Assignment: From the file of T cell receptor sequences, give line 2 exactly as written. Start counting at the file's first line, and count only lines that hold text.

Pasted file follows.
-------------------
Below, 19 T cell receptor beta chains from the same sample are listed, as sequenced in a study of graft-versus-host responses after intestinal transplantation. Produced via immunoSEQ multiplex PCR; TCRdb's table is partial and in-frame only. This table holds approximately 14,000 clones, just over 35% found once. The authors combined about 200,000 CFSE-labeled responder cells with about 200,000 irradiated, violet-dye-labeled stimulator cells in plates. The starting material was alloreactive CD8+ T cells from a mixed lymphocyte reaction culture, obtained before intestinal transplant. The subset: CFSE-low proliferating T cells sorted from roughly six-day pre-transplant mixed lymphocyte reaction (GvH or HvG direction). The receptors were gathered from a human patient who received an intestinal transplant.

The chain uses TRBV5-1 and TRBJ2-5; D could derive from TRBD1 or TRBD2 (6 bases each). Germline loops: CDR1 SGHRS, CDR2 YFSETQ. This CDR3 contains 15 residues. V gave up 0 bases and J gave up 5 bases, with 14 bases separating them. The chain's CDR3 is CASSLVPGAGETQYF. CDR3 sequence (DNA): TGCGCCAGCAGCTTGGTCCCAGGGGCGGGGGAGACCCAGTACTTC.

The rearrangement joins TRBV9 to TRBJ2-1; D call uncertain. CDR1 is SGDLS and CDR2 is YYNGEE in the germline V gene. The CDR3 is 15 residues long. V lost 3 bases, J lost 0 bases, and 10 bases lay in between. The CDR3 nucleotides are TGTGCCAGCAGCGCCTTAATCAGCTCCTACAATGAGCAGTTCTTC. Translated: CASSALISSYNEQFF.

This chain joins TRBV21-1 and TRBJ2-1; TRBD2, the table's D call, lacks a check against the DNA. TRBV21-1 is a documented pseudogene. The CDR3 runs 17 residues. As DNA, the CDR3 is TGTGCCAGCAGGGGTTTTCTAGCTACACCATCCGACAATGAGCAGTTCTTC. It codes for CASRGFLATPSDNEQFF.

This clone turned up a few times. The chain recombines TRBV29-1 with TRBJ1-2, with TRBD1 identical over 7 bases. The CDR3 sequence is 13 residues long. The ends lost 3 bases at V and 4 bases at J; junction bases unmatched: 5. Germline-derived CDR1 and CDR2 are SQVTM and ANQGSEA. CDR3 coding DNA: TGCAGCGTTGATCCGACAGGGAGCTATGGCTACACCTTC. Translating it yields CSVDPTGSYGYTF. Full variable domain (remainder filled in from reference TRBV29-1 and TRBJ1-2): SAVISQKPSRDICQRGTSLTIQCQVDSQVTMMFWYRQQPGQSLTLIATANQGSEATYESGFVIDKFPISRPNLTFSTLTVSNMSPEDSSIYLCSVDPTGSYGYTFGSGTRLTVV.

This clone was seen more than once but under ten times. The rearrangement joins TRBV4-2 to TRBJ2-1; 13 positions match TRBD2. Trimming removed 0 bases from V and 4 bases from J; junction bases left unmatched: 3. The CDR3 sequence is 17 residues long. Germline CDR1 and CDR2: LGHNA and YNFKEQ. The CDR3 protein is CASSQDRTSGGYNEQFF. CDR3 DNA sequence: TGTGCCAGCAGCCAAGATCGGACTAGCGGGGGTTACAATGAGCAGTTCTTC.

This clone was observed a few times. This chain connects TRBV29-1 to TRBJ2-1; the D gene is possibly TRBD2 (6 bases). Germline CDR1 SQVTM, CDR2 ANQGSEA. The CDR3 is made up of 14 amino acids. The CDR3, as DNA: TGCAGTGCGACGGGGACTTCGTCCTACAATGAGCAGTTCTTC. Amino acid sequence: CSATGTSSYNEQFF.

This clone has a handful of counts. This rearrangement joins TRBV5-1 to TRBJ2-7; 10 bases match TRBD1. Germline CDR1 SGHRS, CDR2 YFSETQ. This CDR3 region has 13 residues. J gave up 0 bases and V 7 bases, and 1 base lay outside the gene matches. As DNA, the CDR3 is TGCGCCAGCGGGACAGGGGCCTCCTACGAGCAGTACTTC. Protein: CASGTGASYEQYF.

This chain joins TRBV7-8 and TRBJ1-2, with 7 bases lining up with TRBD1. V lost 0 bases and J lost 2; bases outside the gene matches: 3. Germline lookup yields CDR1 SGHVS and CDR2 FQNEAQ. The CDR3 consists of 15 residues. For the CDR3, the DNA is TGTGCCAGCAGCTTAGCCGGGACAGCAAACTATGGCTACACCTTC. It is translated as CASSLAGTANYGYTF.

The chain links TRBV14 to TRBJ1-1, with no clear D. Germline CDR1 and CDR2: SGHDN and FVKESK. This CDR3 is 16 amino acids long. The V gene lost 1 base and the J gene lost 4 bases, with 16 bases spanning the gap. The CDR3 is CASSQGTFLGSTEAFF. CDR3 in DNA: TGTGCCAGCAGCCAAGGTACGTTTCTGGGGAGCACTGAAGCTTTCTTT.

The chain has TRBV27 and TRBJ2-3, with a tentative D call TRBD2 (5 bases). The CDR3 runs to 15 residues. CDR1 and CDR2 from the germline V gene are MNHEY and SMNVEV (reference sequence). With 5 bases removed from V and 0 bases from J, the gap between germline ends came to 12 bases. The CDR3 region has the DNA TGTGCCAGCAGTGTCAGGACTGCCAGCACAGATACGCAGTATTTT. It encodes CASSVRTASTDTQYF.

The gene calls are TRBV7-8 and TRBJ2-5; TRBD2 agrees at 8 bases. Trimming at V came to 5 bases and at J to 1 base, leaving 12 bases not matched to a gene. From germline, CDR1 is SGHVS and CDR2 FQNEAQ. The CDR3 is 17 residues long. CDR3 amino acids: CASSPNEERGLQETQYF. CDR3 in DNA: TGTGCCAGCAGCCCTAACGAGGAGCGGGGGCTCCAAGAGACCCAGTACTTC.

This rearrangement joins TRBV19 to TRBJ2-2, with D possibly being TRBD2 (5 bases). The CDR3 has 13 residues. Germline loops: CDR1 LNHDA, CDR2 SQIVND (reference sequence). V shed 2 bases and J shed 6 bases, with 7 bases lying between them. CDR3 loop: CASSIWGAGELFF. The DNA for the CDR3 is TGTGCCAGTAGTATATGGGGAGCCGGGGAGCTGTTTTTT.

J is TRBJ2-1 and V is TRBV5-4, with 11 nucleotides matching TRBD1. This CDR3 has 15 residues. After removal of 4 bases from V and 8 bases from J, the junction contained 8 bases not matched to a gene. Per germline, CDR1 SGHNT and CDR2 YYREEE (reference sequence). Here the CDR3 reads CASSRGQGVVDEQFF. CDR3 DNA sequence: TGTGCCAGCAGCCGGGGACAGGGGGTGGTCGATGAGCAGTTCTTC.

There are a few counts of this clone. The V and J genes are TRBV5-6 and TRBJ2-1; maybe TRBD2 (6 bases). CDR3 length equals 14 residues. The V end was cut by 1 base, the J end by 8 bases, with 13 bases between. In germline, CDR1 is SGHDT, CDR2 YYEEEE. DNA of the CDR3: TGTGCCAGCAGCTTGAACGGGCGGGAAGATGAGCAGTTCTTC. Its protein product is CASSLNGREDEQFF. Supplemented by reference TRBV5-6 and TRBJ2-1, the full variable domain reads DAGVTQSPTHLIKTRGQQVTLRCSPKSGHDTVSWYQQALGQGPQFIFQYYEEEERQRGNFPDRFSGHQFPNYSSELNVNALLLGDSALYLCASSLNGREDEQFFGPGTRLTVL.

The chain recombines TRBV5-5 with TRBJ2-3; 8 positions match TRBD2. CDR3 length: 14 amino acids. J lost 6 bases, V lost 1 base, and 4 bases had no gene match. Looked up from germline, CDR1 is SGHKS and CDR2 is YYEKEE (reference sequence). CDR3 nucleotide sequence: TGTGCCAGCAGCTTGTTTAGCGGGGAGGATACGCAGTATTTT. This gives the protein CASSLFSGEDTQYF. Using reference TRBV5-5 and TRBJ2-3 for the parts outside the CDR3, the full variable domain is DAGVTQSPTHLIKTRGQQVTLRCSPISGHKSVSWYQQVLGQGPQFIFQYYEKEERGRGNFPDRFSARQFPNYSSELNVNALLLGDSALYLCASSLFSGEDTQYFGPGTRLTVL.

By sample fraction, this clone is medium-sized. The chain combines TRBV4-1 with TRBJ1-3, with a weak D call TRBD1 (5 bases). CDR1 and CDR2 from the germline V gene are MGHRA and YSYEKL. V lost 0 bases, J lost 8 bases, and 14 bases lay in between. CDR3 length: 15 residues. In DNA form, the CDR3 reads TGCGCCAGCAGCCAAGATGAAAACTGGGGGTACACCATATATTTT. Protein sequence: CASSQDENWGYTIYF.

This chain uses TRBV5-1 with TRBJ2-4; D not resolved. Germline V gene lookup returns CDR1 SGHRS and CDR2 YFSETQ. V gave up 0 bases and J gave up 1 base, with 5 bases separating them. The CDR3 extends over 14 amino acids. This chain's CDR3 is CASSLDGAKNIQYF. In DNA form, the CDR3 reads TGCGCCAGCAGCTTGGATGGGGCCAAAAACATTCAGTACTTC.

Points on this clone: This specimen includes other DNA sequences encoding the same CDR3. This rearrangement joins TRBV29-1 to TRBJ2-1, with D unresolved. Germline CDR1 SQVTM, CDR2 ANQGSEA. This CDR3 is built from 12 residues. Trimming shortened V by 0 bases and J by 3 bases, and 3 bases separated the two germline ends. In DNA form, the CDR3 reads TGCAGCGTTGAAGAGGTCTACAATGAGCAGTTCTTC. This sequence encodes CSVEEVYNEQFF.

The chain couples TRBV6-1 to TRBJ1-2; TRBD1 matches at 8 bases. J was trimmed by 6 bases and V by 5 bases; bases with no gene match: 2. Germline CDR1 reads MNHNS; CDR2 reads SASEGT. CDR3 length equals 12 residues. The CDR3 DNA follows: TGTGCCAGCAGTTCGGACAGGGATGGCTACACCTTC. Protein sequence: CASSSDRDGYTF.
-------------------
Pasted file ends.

The chain uses TRBV5-1 and TRBJ2-5; D could derive from TRBD1 or TRBD2 (6 bases each). Germline loops: CDR1 SGHRS, CDR2 YFSETQ. This CDR3 contains 15 residues. V gave up 0 bases and J gave up 5 bases, with 14 bases separating them. The chain's CDR3 is CASSLVPGAGETQYF. CDR3 sequence (DNA): TGCGCCAGCAGCTTGGTCCCAGGGGCGGGGGAGACCCAGTACTTC.